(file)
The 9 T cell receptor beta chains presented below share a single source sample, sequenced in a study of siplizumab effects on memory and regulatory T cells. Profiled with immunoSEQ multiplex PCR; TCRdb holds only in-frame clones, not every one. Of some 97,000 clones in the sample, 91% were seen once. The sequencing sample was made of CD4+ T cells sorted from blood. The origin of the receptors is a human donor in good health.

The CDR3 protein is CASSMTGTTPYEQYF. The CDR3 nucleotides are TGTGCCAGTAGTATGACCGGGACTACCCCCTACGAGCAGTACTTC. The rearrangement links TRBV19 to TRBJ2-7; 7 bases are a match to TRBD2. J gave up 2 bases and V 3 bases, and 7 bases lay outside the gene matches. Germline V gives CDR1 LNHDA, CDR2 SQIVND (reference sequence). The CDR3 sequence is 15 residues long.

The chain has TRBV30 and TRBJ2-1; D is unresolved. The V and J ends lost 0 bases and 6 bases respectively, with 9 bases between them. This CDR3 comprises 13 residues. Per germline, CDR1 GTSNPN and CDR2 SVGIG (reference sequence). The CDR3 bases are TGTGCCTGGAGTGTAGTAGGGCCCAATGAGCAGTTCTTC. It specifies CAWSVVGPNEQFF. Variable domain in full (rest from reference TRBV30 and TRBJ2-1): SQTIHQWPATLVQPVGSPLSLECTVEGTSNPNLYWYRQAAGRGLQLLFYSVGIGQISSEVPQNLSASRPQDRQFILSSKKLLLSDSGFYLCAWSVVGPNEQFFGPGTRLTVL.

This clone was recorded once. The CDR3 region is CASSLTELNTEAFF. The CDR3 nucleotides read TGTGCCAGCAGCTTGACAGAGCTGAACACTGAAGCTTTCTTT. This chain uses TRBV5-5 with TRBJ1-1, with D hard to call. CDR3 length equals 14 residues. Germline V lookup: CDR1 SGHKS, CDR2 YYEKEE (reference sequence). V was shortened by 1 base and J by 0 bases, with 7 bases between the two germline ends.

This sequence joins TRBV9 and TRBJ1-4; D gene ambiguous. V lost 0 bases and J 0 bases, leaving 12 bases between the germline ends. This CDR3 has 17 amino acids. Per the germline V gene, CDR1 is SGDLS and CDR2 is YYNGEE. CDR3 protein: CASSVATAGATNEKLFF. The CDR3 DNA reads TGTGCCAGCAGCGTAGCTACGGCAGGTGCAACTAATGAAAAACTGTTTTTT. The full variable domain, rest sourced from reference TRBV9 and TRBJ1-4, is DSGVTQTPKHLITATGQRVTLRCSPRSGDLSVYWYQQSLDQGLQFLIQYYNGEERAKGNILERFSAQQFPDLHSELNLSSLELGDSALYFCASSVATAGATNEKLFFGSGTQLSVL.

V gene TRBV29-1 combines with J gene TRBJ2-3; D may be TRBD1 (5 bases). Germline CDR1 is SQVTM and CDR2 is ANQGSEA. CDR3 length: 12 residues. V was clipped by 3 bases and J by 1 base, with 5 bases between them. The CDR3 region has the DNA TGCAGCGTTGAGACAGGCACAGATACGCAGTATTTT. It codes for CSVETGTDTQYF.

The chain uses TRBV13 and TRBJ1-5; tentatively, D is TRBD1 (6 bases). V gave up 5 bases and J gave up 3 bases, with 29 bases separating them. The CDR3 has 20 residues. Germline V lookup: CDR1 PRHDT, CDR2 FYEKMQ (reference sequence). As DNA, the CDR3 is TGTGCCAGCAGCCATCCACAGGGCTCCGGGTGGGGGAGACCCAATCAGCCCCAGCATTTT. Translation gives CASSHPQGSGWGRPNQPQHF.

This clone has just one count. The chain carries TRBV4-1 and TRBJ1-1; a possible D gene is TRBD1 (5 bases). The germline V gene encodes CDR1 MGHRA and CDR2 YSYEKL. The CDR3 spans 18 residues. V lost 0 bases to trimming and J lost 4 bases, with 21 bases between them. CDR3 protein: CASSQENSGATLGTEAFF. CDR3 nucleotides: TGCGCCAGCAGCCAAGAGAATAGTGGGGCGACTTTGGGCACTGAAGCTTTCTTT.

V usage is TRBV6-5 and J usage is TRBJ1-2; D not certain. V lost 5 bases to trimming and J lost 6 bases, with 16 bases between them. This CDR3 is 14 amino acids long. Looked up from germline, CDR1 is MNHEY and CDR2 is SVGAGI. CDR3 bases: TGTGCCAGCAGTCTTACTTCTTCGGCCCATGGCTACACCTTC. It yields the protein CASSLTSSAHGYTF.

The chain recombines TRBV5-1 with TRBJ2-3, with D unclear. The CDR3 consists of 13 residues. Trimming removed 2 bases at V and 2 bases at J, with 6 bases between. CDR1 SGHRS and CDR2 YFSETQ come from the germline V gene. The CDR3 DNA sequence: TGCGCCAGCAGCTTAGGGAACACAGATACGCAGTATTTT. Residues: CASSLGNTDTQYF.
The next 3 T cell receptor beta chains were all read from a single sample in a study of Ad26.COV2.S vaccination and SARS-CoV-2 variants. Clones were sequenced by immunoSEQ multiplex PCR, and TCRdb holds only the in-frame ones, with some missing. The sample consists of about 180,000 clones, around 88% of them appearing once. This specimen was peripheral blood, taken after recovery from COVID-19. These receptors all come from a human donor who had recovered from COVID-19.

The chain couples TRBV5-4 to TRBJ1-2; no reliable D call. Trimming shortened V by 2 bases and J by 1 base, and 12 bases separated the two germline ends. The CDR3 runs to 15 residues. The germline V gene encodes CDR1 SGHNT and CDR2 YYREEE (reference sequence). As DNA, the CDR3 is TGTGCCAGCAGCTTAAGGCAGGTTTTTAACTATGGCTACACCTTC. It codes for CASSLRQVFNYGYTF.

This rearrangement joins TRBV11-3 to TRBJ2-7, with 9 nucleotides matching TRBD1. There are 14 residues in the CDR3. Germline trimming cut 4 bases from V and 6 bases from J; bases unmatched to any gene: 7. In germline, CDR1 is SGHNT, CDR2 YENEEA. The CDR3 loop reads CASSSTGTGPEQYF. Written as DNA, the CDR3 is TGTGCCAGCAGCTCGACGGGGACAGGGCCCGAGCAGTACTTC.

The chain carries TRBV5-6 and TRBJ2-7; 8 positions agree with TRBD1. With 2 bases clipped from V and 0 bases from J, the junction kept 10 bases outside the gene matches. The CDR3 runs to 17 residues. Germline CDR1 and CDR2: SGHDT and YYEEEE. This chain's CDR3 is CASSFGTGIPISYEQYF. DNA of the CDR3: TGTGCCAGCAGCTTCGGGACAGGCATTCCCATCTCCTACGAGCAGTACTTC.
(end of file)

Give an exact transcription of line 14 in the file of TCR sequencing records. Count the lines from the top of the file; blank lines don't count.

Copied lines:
The chain carries TRBV5-6 and TRBJ2-7; 8 positions agree with TRBD1. With 2 bases clipped from V and 0 bases from J, the junction kept 10 bases outside the gene matches. The CDR3 runs to 17 residues. Germline CDR1 and CDR2: SGHDT and YYEEEE. This chain's CDR3 is CASSFGTGIPISYEQYF. DNA of the CDR3: TGTGCCAGCAGCTTCGGGACAGGCATTCCCATCTCCTACGAGCAGTACTTC.